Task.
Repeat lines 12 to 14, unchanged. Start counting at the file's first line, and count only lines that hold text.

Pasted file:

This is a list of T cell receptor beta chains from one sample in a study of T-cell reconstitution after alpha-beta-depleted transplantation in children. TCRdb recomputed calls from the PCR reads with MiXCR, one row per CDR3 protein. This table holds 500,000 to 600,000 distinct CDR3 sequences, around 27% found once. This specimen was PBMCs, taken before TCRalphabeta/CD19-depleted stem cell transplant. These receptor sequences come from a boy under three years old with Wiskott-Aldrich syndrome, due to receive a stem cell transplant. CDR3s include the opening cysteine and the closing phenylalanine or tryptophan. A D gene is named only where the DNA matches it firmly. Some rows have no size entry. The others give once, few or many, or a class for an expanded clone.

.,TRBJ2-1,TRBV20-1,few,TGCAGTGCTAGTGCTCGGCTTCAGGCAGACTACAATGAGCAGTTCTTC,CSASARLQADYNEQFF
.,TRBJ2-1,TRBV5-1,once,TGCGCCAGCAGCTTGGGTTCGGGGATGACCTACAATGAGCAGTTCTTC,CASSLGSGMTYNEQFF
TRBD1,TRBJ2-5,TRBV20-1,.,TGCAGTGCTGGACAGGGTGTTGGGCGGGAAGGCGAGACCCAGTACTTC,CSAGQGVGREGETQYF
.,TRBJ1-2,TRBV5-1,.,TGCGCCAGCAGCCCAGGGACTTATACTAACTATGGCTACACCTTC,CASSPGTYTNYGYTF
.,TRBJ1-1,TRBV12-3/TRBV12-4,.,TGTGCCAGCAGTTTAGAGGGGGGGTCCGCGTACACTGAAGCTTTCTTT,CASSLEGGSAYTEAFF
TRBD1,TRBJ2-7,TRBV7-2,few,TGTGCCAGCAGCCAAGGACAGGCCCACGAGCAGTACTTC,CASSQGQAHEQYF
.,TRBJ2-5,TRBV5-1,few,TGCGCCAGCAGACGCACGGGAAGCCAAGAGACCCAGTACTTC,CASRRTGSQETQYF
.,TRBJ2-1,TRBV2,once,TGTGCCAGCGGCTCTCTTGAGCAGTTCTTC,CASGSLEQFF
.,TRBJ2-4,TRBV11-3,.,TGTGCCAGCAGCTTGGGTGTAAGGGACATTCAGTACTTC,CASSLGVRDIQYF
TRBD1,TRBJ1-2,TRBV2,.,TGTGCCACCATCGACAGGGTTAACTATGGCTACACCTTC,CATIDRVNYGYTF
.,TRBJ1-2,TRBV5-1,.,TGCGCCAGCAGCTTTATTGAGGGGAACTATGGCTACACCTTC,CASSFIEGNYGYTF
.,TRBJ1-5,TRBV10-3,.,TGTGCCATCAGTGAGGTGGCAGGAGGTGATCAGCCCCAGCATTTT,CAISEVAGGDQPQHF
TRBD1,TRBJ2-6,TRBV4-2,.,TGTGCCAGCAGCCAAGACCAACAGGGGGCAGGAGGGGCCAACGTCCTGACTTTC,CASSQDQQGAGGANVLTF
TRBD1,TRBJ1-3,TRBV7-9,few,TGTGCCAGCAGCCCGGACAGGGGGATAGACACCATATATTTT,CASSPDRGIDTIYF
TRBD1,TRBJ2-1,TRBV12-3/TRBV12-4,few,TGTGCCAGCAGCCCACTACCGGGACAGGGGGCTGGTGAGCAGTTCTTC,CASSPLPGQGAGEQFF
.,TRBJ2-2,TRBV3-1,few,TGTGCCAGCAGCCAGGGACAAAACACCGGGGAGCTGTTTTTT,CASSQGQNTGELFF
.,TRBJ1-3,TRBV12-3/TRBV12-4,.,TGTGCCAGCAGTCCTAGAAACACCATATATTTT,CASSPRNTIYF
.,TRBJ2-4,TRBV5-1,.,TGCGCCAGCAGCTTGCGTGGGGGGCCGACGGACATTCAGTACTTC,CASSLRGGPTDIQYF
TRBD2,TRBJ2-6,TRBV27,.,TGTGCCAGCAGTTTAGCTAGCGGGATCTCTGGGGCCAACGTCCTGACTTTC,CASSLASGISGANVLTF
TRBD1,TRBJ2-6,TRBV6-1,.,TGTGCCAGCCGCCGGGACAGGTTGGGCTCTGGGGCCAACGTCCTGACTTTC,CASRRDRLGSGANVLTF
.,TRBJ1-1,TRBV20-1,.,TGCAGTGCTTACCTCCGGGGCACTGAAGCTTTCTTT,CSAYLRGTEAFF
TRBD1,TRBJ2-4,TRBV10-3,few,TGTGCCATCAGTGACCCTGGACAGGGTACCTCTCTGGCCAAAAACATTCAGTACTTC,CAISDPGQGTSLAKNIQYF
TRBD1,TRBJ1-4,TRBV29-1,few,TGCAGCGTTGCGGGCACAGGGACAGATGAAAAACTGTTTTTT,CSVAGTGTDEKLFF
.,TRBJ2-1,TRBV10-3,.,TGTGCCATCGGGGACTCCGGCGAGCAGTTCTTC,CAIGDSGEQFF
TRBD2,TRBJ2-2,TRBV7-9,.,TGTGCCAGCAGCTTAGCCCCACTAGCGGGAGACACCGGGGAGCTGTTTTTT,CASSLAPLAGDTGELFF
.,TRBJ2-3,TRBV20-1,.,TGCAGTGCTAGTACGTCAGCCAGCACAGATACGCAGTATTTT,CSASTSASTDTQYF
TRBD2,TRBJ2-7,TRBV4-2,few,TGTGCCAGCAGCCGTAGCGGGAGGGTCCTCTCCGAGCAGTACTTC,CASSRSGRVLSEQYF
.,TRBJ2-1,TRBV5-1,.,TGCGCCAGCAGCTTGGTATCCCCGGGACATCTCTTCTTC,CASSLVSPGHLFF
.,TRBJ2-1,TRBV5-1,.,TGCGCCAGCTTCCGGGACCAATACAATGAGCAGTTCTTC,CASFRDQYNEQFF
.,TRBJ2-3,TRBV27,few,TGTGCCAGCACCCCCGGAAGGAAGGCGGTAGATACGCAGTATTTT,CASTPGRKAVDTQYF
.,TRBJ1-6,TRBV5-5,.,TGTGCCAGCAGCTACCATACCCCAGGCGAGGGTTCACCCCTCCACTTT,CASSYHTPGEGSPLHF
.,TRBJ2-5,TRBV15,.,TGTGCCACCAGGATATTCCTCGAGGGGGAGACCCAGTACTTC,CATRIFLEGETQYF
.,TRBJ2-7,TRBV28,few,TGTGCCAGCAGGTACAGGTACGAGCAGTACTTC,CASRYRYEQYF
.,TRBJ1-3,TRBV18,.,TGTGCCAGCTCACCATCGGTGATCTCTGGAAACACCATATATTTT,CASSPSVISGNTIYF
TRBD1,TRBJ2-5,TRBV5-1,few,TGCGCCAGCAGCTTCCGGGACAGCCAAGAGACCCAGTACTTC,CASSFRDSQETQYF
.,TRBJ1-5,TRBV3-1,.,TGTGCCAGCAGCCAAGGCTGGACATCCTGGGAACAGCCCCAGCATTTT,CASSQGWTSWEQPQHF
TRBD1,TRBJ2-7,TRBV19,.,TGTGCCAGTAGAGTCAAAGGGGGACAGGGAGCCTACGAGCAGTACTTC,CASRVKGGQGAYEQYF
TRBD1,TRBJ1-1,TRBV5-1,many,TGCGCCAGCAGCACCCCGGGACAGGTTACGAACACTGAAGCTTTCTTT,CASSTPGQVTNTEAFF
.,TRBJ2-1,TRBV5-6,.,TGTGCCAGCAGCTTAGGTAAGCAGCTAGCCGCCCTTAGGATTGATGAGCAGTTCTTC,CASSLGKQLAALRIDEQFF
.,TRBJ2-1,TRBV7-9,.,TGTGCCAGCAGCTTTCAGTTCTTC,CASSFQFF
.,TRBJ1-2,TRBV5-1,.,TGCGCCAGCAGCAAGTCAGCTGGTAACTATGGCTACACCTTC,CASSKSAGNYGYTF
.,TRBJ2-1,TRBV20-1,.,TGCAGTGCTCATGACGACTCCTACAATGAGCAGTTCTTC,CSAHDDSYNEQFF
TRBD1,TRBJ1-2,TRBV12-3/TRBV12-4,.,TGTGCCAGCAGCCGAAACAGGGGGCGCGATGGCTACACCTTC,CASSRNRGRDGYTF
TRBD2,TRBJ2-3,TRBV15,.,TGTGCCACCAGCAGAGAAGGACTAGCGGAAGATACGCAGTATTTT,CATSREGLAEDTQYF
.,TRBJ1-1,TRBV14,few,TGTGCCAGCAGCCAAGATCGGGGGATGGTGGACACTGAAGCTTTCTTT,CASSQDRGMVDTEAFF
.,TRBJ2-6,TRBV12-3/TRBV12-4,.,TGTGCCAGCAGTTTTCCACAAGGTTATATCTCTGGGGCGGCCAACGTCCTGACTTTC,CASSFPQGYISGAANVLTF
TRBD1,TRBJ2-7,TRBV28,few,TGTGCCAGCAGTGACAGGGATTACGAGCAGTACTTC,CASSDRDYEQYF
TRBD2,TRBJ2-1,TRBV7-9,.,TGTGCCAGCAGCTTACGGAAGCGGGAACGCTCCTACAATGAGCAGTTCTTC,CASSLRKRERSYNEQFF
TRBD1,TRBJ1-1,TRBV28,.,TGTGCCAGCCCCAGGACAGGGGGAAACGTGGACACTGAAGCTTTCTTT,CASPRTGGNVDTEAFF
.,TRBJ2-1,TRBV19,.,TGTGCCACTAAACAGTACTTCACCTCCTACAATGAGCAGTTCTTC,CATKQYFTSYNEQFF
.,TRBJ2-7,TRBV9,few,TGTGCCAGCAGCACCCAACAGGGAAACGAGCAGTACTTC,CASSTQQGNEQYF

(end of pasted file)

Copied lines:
.,TRBJ1-2,TRBV5-1,.,TGCGCCAGCAGCTTTATTGAGGGGAACTATGGCTACACCTTC,CASSFIEGNYGYTF
.,TRBJ1-5,TRBV10-3,.,TGTGCCATCAGTGAGGTGGCAGGAGGTGATCAGCCCCAGCATTTT,CAISEVAGGDQPQHF
TRBD1,TRBJ2-6,TRBV4-2,.,TGTGCCAGCAGCCAAGACCAACAGGGGGCAGGAGGGGCCAACGTCCTGACTTTC,CASSQDQQGAGGANVLTF